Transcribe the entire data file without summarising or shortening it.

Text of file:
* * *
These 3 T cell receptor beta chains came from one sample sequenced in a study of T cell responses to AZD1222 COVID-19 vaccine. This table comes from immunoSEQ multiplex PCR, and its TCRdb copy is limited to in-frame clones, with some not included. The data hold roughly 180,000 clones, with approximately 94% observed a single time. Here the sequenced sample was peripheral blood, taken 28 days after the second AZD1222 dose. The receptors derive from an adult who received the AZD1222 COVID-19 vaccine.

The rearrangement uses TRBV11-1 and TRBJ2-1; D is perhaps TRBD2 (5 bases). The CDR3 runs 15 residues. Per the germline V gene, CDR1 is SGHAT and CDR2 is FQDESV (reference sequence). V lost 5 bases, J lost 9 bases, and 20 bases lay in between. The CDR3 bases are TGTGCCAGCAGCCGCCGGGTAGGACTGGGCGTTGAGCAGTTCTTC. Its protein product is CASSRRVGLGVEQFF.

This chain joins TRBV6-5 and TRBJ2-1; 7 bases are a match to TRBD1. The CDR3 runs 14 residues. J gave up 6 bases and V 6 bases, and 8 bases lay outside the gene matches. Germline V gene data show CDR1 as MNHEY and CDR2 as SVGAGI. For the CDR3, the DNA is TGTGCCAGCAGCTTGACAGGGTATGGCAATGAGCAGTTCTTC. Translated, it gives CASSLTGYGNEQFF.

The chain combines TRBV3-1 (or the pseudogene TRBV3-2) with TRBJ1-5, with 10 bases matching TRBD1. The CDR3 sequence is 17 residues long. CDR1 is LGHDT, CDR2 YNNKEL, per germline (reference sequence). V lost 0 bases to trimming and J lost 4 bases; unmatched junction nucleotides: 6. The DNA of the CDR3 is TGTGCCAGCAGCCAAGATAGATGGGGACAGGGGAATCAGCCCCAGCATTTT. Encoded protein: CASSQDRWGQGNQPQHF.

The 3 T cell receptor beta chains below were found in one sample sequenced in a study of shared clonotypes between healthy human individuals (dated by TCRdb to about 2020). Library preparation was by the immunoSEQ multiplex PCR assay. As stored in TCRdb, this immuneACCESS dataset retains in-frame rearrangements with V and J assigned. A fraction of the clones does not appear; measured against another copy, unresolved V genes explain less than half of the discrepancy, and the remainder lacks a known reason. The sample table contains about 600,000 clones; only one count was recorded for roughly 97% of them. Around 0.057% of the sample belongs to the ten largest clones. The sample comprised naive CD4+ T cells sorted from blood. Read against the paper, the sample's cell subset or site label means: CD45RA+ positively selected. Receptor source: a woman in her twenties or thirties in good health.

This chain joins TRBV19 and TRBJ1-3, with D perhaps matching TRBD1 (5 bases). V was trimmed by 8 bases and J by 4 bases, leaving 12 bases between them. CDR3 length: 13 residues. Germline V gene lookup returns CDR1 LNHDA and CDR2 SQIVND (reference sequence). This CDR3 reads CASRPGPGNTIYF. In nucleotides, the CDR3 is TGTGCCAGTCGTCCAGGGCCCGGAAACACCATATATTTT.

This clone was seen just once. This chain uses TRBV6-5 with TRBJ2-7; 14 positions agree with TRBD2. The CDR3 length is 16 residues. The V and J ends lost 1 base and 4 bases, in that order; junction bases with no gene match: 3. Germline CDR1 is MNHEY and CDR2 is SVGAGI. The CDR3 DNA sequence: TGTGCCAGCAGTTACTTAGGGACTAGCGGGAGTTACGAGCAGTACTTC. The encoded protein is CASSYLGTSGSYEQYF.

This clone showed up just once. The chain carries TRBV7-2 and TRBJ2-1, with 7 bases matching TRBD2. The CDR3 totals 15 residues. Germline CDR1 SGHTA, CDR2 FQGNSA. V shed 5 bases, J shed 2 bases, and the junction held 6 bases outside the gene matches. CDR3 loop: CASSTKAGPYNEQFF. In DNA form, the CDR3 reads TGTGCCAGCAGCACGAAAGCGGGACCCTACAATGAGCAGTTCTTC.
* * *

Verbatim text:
These 3 T cell receptor beta chains came from one sample sequenced in a study of T cell responses to AZD1222 COVID-19 vaccine. This table comes from immunoSEQ multiplex PCR, and its TCRdb copy is limited to in-frame clones, with some not included. The data hold roughly 180,000 clones, with approximately 94% observed a single time. Here the sequenced sample was peripheral blood, taken 28 days after the second AZD1222 dose. The receptors derive from an adult who received the AZD1222 COVID-19 vaccine.

The rearrangement uses TRBV11-1 and TRBJ2-1; D is perhaps TRBD2 (5 bases). The CDR3 runs 15 residues. Per the germline V gene, CDR1 is SGHAT and CDR2 is FQDESV (reference sequence). V lost 5 bases, J lost 9 bases, and 20 bases lay in between. The CDR3 bases are TGTGCCAGCAGCCGCCGGGTAGGACTGGGCGTTGAGCAGTTCTTC. Its protein product is CASSRRVGLGVEQFF.

This chain joins TRBV6-5 and TRBJ2-1; 7 bases are a match to TRBD1. The CDR3 runs 14 residues. J gave up 6 bases and V 6 bases, and 8 bases lay outside the gene matches. Germline V gene data show CDR1 as MNHEY and CDR2 as SVGAGI. For the CDR3, the DNA is TGTGCCAGCAGCTTGACAGGGTATGGCAATGAGCAGTTCTTC. Translated, it gives CASSLTGYGNEQFF.

The chain combines TRBV3-1 (or the pseudogene TRBV3-2) with TRBJ1-5, with 10 bases matching TRBD1. The CDR3 sequence is 17 residues long. CDR1 is LGHDT, CDR2 YNNKEL, per germline (reference sequence). V lost 0 bases to trimming and J lost 4 bases; unmatched junction nucleotides: 6. The DNA of the CDR3 is TGTGCCAGCAGCCAAGATAGATGGGGACAGGGGAATCAGCCCCAGCATTTT. Encoded protein: CASSQDRWGQGNQPQHF.

The 3 T cell receptor beta chains below were found in one sample sequenced in a study of shared clonotypes between healthy human individuals (dated by TCRdb to about 2020). Library preparation was by the immunoSEQ multiplex PCR assay. As stored in TCRdb, this immuneACCESS dataset retains in-frame rearrangements with V and J assigned. A fraction of the clones does not appear; measured against another copy, unresolved V genes explain less than half of the discrepancy, and the remainder lacks a known reason. The sample table contains about 600,000 clones; only one count was recorded for roughly 97% of them. Around 0.057% of the sample belongs to the ten largest clones. The sample comprised naive CD4+ T cells sorted from blood. Read against the paper, the sample's cell subset or site label means: CD45RA+ positively selected. Receptor source: a woman in her twenties or thirties in good health.

This chain joins TRBV19 and TRBJ1-3, with D perhaps matching TRBD1 (5 bases). V was trimmed by 8 bases and J by 4 bases, leaving 12 bases between them. CDR3 length: 13 residues. Germline V gene lookup returns CDR1 LNHDA and CDR2 SQIVND (reference sequence). This CDR3 reads CASRPGPGNTIYF. In nucleotides, the CDR3 is TGTGCCAGTCGTCCAGGGCCCGGAAACACCATATATTTT.

This clone was seen just once. This chain uses TRBV6-5 with TRBJ2-7; 14 positions agree with TRBD2. The CDR3 length is 16 residues. The V and J ends lost 1 base and 4 bases, in that order; junction bases with no gene match: 3. Germline CDR1 is MNHEY and CDR2 is SVGAGI. The CDR3 DNA sequence: TGTGCCAGCAGTTACTTAGGGACTAGCGGGAGTTACGAGCAGTACTTC. The encoded protein is CASSYLGTSGSYEQYF.

This clone showed up just once. The chain carries TRBV7-2 and TRBJ2-1, with 7 bases matching TRBD2. The CDR3 totals 15 residues. Germline CDR1 SGHTA, CDR2 FQGNSA. V shed 5 bases, J shed 2 bases, and the junction held 6 bases outside the gene matches. CDR3 loop: CASSTKAGPYNEQFF. In DNA form, the CDR3 reads TGTGCCAGCAGCACGAAAGCGGGACCCTACAATGAGCAGTTCTTC.